[00:07:54] And I just decided at that point that I didn't want to ever be in a situation where someone on my watch didn't get home that night to their families.
[00:08:03] And it just goes on then, too, because the investigation and the fallout.
[00:08:08] Yeah, it went on for years. It was the first fatality that had happened in New South Wales related to forming at that point for maybe a decade, it had been quite some time. And then there were six others in the following two years. So it ended up becoming a WorkCover issue. And so I got interviewed quite early by WorkCover. That was that was really confronting and it was really, really abrasive. It was the day that Ansett went down, ironically, and then I went out to the airport to catch my plane home and there was nothing. So I ended up stuck in Casino for a few days. So that was yeah, it was really confronting. That was a really long was like a four or five hour interview with WorkCover and then several years later I then had to give evidence at a coronial, I'd moved organisations by then as well. Yeah. So I just sort of kept coming up in quite a confronting way.
[00:08:54] And it's interesting over my career I've been involved with a number of fatalities and those sorts of things. They impact people and people are so motivated to never let that happen again. People who haven't experienced that, it's sometimes a little more difficult to step into that space of leading to avoid something rather than an obvious gain. I guess that leads us into how did you come to understand what excellent safety leadership looks like other than beyond the process? Did you have a role model yourself?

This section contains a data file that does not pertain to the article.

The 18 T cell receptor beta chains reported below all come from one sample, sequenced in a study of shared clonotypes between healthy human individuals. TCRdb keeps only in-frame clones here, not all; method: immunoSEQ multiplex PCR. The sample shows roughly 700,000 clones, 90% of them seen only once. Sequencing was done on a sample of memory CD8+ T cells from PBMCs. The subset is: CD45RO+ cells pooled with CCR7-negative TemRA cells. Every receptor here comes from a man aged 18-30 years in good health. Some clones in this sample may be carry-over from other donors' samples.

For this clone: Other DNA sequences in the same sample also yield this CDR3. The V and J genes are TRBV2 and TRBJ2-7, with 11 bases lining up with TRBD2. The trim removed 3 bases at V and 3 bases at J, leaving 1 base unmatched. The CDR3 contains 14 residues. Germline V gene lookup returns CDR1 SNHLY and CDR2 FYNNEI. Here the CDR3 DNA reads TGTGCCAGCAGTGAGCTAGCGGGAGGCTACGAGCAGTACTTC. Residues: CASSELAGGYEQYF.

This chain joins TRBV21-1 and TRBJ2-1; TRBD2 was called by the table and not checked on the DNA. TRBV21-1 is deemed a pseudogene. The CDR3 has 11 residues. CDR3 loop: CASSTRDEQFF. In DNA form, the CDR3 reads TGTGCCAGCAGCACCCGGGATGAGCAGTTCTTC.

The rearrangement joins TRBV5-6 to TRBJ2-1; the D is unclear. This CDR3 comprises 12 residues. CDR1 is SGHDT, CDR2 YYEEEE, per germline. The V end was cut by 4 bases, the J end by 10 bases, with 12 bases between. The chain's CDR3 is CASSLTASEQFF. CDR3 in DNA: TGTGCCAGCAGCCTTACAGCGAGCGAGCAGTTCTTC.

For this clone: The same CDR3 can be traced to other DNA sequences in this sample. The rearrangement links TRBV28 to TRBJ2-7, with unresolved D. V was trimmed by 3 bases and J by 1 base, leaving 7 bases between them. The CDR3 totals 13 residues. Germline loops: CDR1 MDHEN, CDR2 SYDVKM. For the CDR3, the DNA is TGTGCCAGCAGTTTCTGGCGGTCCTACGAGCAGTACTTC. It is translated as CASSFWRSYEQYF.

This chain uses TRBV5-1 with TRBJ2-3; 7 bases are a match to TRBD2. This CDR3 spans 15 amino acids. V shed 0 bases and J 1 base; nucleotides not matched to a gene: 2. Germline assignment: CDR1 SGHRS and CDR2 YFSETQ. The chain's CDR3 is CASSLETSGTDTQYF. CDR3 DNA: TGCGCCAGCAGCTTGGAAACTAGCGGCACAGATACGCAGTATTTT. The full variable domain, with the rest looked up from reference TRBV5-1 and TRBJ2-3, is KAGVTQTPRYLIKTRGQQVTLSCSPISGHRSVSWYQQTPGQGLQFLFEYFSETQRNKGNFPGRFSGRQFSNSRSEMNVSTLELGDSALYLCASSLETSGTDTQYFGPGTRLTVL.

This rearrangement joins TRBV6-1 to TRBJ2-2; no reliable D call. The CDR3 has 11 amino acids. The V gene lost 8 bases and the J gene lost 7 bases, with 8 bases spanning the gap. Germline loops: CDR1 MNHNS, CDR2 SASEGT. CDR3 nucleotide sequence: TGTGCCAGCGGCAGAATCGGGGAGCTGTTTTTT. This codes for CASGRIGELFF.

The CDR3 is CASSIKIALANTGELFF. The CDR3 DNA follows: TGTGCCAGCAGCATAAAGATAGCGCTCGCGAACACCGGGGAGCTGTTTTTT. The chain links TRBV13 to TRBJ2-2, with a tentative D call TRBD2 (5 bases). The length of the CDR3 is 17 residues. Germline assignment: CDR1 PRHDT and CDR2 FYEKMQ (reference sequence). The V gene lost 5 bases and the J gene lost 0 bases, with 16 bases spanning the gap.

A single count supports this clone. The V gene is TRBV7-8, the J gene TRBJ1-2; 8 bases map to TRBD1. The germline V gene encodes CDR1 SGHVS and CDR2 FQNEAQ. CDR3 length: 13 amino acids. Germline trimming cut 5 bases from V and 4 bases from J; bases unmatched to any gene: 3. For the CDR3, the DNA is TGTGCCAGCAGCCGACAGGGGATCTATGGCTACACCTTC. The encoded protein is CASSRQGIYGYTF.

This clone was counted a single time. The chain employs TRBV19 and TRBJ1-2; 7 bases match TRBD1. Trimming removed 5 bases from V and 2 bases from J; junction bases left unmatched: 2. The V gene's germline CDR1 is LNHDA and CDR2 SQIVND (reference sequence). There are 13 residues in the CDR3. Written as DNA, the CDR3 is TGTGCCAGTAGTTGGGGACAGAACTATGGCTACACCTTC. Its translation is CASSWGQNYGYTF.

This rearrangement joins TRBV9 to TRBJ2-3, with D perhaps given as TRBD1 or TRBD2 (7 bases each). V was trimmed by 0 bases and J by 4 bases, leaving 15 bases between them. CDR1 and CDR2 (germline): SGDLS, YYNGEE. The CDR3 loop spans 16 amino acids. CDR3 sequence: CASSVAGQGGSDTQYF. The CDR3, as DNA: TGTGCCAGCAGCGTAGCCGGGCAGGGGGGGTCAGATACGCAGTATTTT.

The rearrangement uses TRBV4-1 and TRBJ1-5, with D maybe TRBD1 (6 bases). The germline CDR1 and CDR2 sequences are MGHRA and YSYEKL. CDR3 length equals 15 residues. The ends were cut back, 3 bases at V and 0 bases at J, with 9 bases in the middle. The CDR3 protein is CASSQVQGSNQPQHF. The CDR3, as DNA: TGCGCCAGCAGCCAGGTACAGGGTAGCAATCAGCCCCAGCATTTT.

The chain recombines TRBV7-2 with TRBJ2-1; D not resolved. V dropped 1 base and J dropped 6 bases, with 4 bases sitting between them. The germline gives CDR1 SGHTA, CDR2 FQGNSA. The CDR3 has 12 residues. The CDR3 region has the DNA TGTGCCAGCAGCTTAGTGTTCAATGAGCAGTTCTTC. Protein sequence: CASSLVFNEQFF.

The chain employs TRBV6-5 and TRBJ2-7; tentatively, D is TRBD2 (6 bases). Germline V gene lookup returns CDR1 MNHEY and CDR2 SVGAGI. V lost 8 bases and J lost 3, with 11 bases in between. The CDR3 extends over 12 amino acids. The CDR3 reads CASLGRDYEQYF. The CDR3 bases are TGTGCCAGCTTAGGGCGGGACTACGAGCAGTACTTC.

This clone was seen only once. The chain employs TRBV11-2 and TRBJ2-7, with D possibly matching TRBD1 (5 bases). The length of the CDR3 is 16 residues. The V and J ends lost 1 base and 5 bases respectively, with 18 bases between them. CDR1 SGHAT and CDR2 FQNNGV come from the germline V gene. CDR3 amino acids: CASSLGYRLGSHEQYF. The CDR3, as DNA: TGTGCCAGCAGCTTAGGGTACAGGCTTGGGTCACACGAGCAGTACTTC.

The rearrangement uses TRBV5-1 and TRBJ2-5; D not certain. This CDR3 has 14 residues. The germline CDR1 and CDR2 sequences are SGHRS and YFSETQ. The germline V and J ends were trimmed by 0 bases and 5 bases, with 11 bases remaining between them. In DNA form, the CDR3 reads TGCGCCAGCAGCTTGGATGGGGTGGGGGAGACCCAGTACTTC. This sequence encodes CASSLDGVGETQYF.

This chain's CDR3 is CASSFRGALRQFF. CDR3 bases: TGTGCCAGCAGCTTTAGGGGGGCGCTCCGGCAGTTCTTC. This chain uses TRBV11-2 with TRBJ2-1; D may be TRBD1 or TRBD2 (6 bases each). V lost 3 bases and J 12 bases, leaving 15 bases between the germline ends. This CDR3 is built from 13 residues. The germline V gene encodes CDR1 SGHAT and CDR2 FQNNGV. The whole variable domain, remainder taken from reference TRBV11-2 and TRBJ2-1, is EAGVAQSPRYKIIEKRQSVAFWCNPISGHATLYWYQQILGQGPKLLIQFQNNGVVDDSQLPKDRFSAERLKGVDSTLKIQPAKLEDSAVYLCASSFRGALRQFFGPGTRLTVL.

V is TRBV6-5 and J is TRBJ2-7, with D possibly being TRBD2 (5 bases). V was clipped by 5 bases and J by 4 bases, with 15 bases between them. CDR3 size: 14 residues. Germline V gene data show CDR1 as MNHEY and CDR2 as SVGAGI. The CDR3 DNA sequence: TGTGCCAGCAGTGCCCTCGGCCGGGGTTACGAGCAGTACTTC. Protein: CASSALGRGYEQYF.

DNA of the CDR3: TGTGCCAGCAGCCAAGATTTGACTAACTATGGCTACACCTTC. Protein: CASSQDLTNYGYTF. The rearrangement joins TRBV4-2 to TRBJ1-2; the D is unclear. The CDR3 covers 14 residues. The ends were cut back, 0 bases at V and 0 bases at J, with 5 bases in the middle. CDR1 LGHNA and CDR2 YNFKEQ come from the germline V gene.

[00:09:23] I probably had several through time. I remember there was a guy when I worked at State Forest of New South Wales, Bernie Kessell, who was the organisation's safety manager. He really was a process guy, but he was absolutely passionate about safety and about doing safety well and about people. And he brought a real emotion to it. I mean, you probably picked up already the emotion I still feel about the incident with Terry. Do recall Bernie being, you know, someone that inspired me to understand what I could do better. I don't think there's been a single point that I've really realised. It's really been a journey through time. I think, really at the point when PF Olsen Australia started to pick up clients and pick up in terms of its operations became a thing for me again, you know, putting on more staff, they were doing long hours on the road and were starting to think about what it was that we needed to do to keep people safe. So I think that point where I started growing this organisation, that was another key point. That point our forward group CEO Peter Clarke, was someone that that just kept safety at the forefront of everything, really drove the need to be in front of people talking about safety, people right through the business, employees, suppliers, whole lot.